Saturday, February 19, 2011

Huitres Gratinee au Champignon Creme








     My best days of restaurant cooking were spent in small formal French cafes and small French restaurants.  I liked cooking classic French food!  It seems that today, most of the American top chef French food is far removed from the old classic French cuisine.  There is such a thing as being too uncomfortable and too eccentric when cooking cutting edge French cuisine.  "Hit or miss" overpriced French fusion recipes can leave customers in dismay.  Especially during an economic depression.
     The recent movement in cutting edge fusion French cuisine has been over priced tapas style portions and pre fixe menus of trendy, but uncomfortable menu items that do not satisfy customers needs.  The reaction most of the French tapas food gets is comments like "It was a nice plate of food, but I would not return to order that item again."  Hit or miss!
     Why not fall back on the affordable, well crafted, French food that made French cuisine so famous?  That tactic worked for a few other chefs and myself at a great AAA 5 Diamond rated resort's 3 Star Michelin rated French Restaurant during the economic recession after the events of 9/11/2001.  The executive sous chef fired the fusion cuisine chef, because the restaurant was losing money everyday.  The sous chef was a Greenbriar chef and he took over as the chef de cuisine of the French restaurant.  The menu was changed to classic and modern French comfort food with a few American wild game entrees.  The portion size of each entree was also changed from petite artistic size portions to standard old time classic portion size.
     After the menu changes were made, the French restaurant broke all sales records by serving traditional French comfort food with a modern presentation style.  The menu prices were not cheap either.  The average entree price was $120.  Our success came from giving people what they wanted to eat and by offering food that was easily recognized.  The French restaurant grossed between $45,000 and $98,000 per night during that recession!  A portion of the income was from our extensive wine list.  We served great comfortable classic French food and customers returned to our restaurant to have the comfort food again and again!  The restaurant ended up being rated as the 7th best out of 35,000 restaurants in that state.  That was far better than being rated in the bottom of the top 100, like the previous chef's food was.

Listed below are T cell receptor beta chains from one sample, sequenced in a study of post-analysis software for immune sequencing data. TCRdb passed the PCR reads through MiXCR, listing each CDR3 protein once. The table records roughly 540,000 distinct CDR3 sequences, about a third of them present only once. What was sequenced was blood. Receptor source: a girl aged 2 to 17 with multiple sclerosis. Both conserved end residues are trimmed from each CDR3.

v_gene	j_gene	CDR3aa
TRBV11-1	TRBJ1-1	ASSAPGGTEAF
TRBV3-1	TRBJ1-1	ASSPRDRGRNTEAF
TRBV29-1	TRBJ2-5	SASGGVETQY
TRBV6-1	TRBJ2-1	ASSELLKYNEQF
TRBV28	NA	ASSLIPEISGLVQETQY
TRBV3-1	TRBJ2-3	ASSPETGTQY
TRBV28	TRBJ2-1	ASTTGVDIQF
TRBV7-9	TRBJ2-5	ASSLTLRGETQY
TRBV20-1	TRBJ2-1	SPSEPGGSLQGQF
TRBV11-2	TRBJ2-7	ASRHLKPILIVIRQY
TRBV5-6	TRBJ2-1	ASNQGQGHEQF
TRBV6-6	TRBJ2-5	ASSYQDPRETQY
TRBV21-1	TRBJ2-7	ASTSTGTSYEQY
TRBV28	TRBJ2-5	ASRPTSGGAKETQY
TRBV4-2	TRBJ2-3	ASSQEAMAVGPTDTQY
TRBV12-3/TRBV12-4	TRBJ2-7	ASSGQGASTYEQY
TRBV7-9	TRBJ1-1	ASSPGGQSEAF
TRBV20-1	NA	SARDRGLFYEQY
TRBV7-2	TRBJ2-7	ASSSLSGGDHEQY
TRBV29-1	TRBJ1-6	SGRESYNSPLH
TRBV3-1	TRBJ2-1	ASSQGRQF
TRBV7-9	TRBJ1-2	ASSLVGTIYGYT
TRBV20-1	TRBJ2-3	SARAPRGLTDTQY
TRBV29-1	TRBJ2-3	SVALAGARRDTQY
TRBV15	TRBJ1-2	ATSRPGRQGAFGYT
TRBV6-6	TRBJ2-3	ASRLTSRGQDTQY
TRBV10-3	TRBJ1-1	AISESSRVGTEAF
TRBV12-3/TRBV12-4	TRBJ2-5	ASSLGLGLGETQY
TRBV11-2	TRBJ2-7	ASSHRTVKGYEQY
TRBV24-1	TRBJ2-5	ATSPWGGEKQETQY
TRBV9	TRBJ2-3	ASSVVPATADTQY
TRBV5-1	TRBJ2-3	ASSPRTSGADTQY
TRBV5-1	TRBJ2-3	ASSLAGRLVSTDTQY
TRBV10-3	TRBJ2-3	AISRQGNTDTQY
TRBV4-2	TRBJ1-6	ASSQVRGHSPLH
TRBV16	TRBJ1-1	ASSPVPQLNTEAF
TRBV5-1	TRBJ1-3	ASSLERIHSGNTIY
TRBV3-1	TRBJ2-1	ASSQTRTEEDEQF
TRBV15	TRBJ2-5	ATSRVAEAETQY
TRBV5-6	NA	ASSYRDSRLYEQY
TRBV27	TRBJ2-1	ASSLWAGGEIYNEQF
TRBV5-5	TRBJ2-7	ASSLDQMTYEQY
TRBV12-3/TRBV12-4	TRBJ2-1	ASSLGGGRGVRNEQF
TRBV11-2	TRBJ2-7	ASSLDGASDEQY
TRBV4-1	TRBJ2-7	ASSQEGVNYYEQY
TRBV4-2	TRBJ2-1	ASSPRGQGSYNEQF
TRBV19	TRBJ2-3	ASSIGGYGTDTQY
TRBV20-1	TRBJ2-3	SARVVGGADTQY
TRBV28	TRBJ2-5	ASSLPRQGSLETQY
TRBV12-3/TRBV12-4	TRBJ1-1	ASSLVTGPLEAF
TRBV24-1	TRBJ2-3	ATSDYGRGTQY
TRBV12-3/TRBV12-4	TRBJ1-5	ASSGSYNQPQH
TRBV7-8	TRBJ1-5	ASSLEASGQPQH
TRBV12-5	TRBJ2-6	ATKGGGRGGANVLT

Oysters gratinee is a classic French comfort recipe.  It can be baked plain or with a mornay sauce.  I have seen oysters gratinee baked with a mushroom cream in the past.  I liked the mushroom sauce version of oysters gratinee.  Huitres Gratinee is a very comfortable classic French appetizer.
  
     Huitres Gratinee au Champignon Recipe:
     Heat a saute pan over medium/medium low heat.
     Add 1 ounce of unsalted butter.
     Add 2 teaspoons of finely chopped shallot.
     Add 1 minced garlic clove.
     Saute till the shallots turn clear in color.
     Add 1 thin sliced shiitake mushroom.
     Add 4 thin sliced button cave mushrooms.
     Saute till the mushrooms become tender.
     Add 4 large shucked oysters.  (Reserve the oyster liquor.)
     Saute till the oysters become half way cooked.
     Remove the oysters from the sauce and set them in a small casserole dish.
     Add a very light sprinkle of flour, while gently stirring, to absorb the excess butter in the pan and to form a simple pan roux.
     Add the reserved oyster liquor.
     Add 1/4 cup of dry white wine.
     Add 1/2 cup of fumet.  (White fish stock)
     Add 1 ounce of Pernod.  (optional)
     Stir the sauce.
     Add sea salt and white pepper.
     Add 1 pinch of thyme.
     Add 2 pinches of tarragon.
     Add 1 cup of cream.
     Stir the sauce.
     Simmer and reduce the sauce, till it becomes a medium thin consistency.
     Remove the pan from the heat.
     Spoon the mushroom slices between the oysters in the casserole dish.
     Pour the sauce over the oysters.
     Sprinkle a little bit of finely grated parmesan cheese over the oysters and sauce.
     Sprinkle a little bit of plain fine French bread crumbs over the oysters and sauce.
     Sprinkle a little bit of finely chopped parsley over the casserole.
     Place the casserole dish on a baking pan.
     Bake the casserole in a 375º oven.
     When the sauce starts bubbling and some light brown highlights appear on the oysters, then the casserole is finished baking.  (About 7-10 minutes.)
     Set the casserole dish on a serving plate.
  
     Simple and delicious!  The oysters and mushrooms are well matched with the thyme and tarragon flavors of the light cream sauce.  Only a little bit of cheese and bread crumbs are required for oysters gratinee.  The oysters do not have to be smothered in cheese!  The cheese is only used like a seasoning.  This is a very nice French oyster appetizer that is elegant and easy to prepare.  Yum!  ...  Shawna      

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